The increased risk of sepsis in the elderly can be due to chronic co-morbidities such as cancer, diabetes, obesity, and human immunodeficiency virus, among others. All of these are much more crucial in patients of advanced age.
The very young and those who already have a chronic health problem or a compromised immune system are at higher risk of developing sepsis. But people who are aging, over 65 years old, particularly those who have health issues, are even more susceptible to sepsis than any other group.
Urinary tract infection is the most common cause of sepsis in the elderly and responds best to antibiotic therapy. Pneumonia is the next most common cause and leads to the highest mortality in this age group; rapid (sometimes invasive) methods must be utilized to identify the etiologic agent.
Older patients are more susceptible to infections because their immune systems are weaker. They also may have additional conditions that open the door for infection. Chronic age-related diseases can contribute to weakness as well.
Here are the five most common infections in the elderly:
Bacterial infections cause most cases of sepsis. Sepsis can also be a result of other infections, including viral infections, such as COVID-19 or influenza.
‘Septic’ is a very different term from ‘sepsis’ to the infectious disease physician; the patient being septic means that the patient has the same symptomatology as a patient with sepsis, but the bacterial diagnosis may not be obvious and a range of other pathogens need to be considered much more broadly, so that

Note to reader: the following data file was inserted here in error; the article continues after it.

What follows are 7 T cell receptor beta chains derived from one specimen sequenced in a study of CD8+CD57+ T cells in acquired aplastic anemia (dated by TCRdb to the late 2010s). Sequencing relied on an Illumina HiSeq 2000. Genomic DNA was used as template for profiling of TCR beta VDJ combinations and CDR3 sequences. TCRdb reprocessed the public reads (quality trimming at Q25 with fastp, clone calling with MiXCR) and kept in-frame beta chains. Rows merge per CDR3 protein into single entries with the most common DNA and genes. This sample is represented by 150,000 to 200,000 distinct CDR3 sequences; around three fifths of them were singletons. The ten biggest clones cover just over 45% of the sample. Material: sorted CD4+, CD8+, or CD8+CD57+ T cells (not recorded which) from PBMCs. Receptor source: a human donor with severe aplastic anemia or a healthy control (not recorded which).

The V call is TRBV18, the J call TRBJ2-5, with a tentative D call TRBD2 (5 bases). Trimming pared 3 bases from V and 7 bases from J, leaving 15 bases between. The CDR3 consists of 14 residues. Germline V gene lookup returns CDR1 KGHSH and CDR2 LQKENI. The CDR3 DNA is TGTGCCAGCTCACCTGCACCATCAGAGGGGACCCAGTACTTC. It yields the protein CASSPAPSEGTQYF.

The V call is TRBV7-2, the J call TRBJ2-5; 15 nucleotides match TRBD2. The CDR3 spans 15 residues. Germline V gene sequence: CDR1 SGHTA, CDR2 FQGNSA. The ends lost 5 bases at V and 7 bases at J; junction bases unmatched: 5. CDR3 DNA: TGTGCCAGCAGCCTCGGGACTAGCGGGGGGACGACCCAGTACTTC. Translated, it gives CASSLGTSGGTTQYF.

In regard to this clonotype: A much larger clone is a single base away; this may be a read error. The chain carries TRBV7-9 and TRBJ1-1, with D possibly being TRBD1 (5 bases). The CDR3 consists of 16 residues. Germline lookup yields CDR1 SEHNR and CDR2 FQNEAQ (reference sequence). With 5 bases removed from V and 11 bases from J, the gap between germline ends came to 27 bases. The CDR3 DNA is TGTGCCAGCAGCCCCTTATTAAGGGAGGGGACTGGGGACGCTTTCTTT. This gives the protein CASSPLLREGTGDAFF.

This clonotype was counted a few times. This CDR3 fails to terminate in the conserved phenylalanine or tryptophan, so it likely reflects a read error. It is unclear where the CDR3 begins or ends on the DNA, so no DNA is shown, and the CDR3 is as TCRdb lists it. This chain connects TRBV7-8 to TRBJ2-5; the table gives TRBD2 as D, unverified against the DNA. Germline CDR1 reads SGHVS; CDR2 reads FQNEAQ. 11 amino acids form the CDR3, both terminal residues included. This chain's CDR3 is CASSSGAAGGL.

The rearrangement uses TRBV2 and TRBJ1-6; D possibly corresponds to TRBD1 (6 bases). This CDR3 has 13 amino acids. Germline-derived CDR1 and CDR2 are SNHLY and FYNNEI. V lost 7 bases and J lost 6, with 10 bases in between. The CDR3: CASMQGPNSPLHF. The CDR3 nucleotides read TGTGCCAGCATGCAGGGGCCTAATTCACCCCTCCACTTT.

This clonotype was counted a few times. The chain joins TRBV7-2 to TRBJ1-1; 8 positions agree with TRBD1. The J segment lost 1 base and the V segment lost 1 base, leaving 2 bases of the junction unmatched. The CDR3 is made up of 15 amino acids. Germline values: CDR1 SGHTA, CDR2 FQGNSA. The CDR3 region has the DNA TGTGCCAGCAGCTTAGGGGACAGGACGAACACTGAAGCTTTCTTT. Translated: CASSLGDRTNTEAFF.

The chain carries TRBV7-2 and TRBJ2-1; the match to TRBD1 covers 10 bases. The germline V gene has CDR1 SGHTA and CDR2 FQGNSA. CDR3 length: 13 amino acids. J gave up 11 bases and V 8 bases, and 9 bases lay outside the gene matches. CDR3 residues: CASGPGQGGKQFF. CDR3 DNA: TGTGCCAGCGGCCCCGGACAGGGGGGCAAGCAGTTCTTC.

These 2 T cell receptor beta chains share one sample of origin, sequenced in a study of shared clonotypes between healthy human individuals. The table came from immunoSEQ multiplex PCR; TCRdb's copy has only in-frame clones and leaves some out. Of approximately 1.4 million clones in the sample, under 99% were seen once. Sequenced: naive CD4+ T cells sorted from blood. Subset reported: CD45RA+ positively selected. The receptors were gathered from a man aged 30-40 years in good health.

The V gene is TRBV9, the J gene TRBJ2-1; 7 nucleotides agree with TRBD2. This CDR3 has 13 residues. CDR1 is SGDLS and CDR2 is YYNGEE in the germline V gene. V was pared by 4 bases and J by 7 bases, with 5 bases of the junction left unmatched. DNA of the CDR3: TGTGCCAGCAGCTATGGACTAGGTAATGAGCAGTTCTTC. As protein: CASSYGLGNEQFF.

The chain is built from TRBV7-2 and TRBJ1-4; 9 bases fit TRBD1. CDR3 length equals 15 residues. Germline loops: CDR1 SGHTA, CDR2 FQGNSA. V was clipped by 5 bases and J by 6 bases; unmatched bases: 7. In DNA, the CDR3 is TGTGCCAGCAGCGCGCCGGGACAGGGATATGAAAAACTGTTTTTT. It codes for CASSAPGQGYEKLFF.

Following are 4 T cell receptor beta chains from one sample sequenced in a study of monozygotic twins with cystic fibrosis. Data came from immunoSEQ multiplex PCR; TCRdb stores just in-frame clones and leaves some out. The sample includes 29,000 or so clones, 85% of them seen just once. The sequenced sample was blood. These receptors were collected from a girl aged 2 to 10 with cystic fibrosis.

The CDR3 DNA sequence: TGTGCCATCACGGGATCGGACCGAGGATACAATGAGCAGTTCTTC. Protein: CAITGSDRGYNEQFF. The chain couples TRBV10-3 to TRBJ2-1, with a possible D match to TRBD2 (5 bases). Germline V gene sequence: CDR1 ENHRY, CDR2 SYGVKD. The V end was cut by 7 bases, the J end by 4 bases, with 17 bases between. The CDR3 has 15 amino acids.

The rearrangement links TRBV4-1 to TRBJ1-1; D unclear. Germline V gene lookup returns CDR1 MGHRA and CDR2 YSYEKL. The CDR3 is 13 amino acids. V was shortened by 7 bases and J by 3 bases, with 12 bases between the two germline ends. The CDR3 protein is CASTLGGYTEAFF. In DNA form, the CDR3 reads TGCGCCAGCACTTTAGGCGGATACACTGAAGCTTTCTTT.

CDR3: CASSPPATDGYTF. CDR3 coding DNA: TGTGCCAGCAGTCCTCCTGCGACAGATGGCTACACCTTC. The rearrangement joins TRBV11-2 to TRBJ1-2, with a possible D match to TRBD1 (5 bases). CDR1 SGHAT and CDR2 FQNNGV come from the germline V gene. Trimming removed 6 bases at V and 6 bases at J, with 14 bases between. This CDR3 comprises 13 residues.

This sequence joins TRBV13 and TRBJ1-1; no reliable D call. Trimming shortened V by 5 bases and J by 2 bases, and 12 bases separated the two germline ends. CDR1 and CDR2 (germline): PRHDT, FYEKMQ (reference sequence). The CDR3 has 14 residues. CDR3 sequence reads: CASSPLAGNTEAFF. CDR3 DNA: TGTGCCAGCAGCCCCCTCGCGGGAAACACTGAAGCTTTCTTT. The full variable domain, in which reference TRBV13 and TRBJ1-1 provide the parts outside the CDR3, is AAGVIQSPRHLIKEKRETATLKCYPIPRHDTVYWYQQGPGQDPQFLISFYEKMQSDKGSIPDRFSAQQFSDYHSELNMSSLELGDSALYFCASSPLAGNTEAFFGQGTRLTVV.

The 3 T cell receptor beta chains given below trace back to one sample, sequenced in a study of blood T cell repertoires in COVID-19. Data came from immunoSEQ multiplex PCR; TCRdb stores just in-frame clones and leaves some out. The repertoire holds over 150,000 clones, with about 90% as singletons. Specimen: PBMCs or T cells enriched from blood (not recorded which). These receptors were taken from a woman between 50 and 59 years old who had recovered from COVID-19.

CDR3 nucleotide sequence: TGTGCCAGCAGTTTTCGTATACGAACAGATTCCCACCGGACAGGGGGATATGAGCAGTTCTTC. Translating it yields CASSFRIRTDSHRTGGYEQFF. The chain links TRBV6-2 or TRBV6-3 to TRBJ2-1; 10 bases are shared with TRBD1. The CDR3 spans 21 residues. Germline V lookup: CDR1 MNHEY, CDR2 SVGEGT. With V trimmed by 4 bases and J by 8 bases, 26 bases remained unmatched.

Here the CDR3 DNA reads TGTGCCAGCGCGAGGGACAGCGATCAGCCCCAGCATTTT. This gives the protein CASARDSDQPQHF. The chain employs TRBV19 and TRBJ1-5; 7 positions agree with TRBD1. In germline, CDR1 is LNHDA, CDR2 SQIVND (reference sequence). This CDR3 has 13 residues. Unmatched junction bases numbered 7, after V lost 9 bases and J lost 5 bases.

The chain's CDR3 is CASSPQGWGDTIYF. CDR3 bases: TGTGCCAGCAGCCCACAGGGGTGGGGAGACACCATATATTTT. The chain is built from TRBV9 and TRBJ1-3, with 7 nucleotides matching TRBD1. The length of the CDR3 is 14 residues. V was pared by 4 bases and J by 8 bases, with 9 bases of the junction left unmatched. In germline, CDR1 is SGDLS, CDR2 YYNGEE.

While any type of infection — bacterial, viral or fungal — can lead to sepsis, infections that more commonly result in sepsis include infections of:
Sepsis is often diagnosed based on simple measurements such as your temperature, heart rate and breathing rate. You may need to give a blood test. Other tests can help determine the type of infection, where it’s located and which body functions have been affected.
Some people are at higher risk for sepsis:
11 Risk Factors for Infections Among the Elderly
Life style risk factors such as aging, poor nutrition, infection and exposure to toxicants can also increase susceptibility to illnesses. These life style factors can therefore be considered to cause acquired susceptibility for increased risk for environmental disease.
There are three main risk factors that contribute to vulnerability in older adults: health status; cognitive ability; and, social network.
Older adults become more susceptible to infections due to several factors. As people get older, it is more frequent that they have comorbid conditions, such as diabetes, renal insufficiency and arthritis. Many comorbid conditions, both the number and type of comorbid conditions, predispose people to infections.
Bacterial Pneumonia and the Flu Bacterial pneumonia is one of the most common infections for a senior to develop and also very risky, especially if it goes untreated. As the AFP explained, more than 60 percent of people over the age of 65 end up hospitalized due to pneumonia.
Patients of advanced age with antibiotic exposure, recent gastrointestinal surgery, residence in a long-term care facility, or with serious underlying illnesses are at increased risk of acquiring this bacterial infection.